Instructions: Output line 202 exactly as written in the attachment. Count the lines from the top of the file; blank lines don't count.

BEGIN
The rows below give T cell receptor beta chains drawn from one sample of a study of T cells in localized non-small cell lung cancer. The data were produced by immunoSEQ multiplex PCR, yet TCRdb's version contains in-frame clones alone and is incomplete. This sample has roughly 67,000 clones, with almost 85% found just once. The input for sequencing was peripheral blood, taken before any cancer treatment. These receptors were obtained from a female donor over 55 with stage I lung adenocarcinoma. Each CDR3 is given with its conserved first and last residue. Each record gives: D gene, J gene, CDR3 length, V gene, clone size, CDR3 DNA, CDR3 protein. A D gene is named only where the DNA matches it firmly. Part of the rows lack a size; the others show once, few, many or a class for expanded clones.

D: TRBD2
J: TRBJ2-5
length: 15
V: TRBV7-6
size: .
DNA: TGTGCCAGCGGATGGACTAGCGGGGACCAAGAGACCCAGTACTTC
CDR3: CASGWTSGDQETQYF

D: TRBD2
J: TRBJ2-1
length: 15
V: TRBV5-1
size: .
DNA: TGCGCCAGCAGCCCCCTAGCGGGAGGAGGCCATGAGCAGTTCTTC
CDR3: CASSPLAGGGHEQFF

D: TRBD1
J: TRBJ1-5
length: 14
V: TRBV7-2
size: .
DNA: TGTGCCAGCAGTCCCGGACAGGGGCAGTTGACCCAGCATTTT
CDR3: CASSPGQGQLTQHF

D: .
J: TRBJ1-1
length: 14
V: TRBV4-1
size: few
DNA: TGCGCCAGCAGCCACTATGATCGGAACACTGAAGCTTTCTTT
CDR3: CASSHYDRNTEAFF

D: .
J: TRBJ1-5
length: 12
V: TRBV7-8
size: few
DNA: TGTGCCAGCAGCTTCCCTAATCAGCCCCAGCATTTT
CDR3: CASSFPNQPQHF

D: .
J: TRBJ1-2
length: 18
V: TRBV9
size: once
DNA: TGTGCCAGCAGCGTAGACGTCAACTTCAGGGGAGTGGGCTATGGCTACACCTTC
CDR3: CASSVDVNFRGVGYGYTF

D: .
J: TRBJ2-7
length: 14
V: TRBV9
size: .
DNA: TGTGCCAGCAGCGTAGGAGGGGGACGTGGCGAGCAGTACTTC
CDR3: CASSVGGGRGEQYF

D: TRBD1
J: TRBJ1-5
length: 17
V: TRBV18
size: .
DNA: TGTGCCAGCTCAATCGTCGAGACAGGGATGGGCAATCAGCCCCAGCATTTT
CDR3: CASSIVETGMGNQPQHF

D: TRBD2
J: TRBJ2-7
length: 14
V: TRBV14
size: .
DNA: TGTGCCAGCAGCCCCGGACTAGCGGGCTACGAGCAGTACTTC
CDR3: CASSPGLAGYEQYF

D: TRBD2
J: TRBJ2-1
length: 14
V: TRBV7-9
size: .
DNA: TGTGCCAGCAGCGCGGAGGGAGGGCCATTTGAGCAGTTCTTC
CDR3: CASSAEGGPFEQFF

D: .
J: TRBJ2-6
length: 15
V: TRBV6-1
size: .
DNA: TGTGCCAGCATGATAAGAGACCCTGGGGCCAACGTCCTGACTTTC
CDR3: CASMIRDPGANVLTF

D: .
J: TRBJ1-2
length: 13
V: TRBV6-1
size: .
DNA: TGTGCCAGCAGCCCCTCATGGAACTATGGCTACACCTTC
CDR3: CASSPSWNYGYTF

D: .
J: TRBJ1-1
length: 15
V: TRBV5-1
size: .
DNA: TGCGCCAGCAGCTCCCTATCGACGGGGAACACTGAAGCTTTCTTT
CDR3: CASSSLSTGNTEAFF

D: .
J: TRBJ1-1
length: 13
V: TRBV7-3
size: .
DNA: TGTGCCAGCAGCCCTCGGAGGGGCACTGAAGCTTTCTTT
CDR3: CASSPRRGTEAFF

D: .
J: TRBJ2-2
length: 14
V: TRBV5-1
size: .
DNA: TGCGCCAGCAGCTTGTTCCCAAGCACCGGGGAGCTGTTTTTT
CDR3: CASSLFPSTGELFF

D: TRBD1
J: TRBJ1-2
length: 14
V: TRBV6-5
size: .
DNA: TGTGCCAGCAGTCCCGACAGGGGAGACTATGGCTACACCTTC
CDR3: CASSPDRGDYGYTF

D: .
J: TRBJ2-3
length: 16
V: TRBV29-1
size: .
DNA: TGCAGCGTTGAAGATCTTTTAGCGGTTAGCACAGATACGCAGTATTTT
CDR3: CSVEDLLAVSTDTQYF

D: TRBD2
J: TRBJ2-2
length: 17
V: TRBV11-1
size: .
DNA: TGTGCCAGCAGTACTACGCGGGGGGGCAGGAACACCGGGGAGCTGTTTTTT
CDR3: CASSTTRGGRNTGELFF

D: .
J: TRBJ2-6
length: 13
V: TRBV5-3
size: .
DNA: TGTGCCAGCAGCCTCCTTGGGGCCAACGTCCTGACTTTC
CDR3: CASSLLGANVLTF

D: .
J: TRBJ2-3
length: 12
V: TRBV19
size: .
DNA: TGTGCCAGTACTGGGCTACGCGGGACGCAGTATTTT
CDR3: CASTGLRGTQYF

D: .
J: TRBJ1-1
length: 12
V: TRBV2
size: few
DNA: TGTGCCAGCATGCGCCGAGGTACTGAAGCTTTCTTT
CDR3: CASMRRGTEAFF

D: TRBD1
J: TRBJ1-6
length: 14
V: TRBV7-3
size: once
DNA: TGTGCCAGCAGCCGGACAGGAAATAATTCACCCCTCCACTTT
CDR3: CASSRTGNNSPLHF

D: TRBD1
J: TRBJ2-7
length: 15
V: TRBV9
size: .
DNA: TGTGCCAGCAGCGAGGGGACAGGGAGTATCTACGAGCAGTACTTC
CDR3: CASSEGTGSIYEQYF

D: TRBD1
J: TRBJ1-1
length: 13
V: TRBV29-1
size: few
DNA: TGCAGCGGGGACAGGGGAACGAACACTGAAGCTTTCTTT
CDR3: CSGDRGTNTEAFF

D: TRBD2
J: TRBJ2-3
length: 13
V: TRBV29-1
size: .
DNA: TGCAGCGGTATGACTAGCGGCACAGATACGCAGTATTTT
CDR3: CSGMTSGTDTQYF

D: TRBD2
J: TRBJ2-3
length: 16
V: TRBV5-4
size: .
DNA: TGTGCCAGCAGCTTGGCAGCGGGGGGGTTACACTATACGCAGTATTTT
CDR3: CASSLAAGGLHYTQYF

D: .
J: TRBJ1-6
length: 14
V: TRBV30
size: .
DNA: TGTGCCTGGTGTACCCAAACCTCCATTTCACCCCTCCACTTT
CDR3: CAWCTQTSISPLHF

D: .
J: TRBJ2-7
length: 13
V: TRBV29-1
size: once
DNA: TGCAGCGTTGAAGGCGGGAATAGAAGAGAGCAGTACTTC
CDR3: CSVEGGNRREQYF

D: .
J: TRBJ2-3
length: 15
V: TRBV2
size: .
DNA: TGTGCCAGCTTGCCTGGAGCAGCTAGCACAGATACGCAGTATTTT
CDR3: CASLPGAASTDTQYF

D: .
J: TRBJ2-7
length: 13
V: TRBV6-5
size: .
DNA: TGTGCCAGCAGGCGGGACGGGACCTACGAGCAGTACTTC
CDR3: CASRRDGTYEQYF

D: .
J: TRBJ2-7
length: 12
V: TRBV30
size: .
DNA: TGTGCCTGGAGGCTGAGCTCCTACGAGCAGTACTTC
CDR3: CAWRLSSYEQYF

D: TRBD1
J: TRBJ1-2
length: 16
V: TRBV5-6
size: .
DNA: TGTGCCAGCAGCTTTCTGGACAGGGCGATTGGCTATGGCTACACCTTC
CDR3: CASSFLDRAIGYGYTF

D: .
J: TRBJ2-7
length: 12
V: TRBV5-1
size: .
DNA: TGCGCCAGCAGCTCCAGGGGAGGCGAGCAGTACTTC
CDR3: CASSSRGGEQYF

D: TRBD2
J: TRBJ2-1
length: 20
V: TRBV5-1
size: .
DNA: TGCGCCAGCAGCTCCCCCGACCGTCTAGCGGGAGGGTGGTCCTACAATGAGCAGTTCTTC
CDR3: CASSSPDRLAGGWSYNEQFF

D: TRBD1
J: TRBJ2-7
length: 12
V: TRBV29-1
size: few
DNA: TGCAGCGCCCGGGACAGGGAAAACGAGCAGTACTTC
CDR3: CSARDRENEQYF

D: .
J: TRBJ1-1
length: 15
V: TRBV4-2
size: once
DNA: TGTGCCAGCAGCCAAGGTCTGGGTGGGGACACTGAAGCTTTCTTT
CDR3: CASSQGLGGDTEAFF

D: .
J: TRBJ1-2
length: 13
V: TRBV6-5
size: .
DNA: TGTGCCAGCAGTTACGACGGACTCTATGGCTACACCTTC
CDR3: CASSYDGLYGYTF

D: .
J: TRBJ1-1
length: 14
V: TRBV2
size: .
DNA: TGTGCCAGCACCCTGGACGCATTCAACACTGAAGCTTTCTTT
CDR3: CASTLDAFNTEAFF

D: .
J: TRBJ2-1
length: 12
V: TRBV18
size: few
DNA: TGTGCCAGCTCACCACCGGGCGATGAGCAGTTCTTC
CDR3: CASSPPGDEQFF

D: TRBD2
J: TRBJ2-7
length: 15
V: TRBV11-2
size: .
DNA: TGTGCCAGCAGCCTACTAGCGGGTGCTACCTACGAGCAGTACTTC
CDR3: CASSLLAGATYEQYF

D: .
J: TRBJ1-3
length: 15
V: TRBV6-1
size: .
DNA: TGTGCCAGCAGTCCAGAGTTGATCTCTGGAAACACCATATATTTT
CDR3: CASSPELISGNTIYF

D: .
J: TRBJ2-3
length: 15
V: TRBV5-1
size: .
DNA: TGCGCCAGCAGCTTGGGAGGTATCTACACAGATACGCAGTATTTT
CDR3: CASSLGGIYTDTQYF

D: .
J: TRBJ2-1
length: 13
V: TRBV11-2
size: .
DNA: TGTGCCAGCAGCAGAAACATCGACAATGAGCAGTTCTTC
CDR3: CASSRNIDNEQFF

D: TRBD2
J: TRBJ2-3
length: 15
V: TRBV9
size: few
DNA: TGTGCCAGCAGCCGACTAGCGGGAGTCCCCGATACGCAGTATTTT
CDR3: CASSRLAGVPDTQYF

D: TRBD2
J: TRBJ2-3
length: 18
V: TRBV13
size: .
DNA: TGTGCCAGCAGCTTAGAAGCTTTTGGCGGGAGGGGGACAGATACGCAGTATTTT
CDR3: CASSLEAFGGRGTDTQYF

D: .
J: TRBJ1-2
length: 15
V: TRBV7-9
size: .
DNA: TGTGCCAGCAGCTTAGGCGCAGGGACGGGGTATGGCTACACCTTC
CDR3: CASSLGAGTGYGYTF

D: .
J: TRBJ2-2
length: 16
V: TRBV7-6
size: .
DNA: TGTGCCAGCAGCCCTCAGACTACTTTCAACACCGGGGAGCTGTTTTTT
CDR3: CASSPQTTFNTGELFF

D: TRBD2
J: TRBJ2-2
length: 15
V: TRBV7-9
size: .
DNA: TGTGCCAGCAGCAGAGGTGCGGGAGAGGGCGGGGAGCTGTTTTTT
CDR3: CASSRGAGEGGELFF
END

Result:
size: .